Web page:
Can Data Pave the HRO Path to CHRO? Part 2.

Alright, I am making a leap here linking HR data, HRO and the path to the Chief Human Resources Officer’s chair. But springtime and its greening hopefulness help sprout our flights of fancy!

One of the HR outsourcing (HRO) services that held up well through the economic downturn was payroll, and we saw an increased interest in multi-country payroll by the C-suite. Do you really think that all of sudden, when dollars were super tight, executives decided, “What we need is to invest in a new payroll system”? I think not. I think that business leaders saw a real need for real-time, accurate workforce and labor cost data to better manage one of organizations’ largest expenses. Payroll, especially when it rides with an HRMS backbone, can not only improve payroll administration but also act as a forcing function to getting the workforce data needed in today’s challenging and dynamic business environment.

Wake up sunshine, it’s the workforce data, baby. And HR needs to take the lead in gathering, reporting, analyzing and leveraging it in consulting and advising business leaders. Data will not displace HR; rather, it will strengthen HR if HR is proactive, smart and prepared.

I just reviewed a new study by Dr. Peter Cappelli and Yang Yang, “Who gets the top spot?” The research compares data from 1999 and 2009 to identify changes and trends in backgrounds of the top HR leaders of the Fortune 100.

Their advice for a career path to the top of HR? Spend at least half of your career in HR, have both corporate and field experience, and hold the senior position in talent management (#1 with newer F100 companies) or compensation and benefits (#1 with traditional F100 companies). The area with the largest growth in experience was employee surveys (considered as a proxy for HR metrics, a term not consistently used in 1999), where the rate of those with HR data experience increased by 140 percent.

The Cappelli/Yang study also noted another 2002 U.S. study that reported HR executives needed more business acumen and suggested that “the future will require greater use of metrics (the equivalent of the CFO role for inside the HR function), greater emphasis on talent issues, and vendor management as more administrative issues are outsourced.”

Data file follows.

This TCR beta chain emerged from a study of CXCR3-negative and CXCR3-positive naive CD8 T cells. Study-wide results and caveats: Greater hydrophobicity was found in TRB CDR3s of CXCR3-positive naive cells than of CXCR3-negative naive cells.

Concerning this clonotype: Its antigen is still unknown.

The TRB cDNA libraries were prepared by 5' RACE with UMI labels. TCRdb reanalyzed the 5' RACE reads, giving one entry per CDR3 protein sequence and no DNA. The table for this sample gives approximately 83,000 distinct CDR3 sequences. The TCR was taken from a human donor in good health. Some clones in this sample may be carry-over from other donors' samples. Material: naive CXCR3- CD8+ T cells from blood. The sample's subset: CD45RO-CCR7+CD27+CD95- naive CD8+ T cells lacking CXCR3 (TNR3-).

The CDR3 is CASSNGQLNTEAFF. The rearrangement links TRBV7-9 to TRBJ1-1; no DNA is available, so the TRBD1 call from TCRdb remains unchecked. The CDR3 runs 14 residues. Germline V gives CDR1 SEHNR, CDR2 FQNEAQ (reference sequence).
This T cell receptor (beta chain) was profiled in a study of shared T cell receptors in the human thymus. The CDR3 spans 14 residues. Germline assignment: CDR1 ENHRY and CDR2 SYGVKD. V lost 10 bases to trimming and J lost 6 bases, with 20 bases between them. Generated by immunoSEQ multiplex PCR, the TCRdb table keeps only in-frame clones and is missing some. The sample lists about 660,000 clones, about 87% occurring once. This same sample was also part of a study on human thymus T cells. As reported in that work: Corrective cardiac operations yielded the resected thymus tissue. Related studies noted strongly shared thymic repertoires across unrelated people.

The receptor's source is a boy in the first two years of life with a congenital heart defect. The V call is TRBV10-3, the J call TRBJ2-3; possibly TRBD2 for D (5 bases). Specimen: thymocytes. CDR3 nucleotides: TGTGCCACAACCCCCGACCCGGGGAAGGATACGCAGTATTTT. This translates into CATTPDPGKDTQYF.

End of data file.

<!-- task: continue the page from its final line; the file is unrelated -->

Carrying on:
Many of today’s top HR leaders are already benefiting from HR data management skills and experience. One path to developing HR data and analytics capabilities is through outsourcing.

So a call to vendors with HR analytics software and consulting capabilities: how are you using your basic outsourcing services to build a foundation and appetite for your advanced services? How are you partnering with your clients’ retained HR organization and HR leaders to build appreciation for HR data and reporting as a leverage point into human capital strategic business consulting?

And current and future HR leaders, HRO is not just a path to operational cost savings; it can be a valuable pathway to creating greater business impact and career advancement. Are you on the path, or stuck in the weeds?

Linda Merritt, Research Director, HRO, NelsonHall

Explore posts in the same categories: hr outsourcing, hro, HRO providers, hro research, nelsonhall, payroll outsourcing, Uncategorized

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One Comment on “Can Data Pave the HRO Path to CHRO? Part 2.”

  1. Human resource management can be applied in any company or organization globally. Outsourcing is an organizational technique that is widely used also for its economic purpose providing jobs to other countries with affordable compensation.

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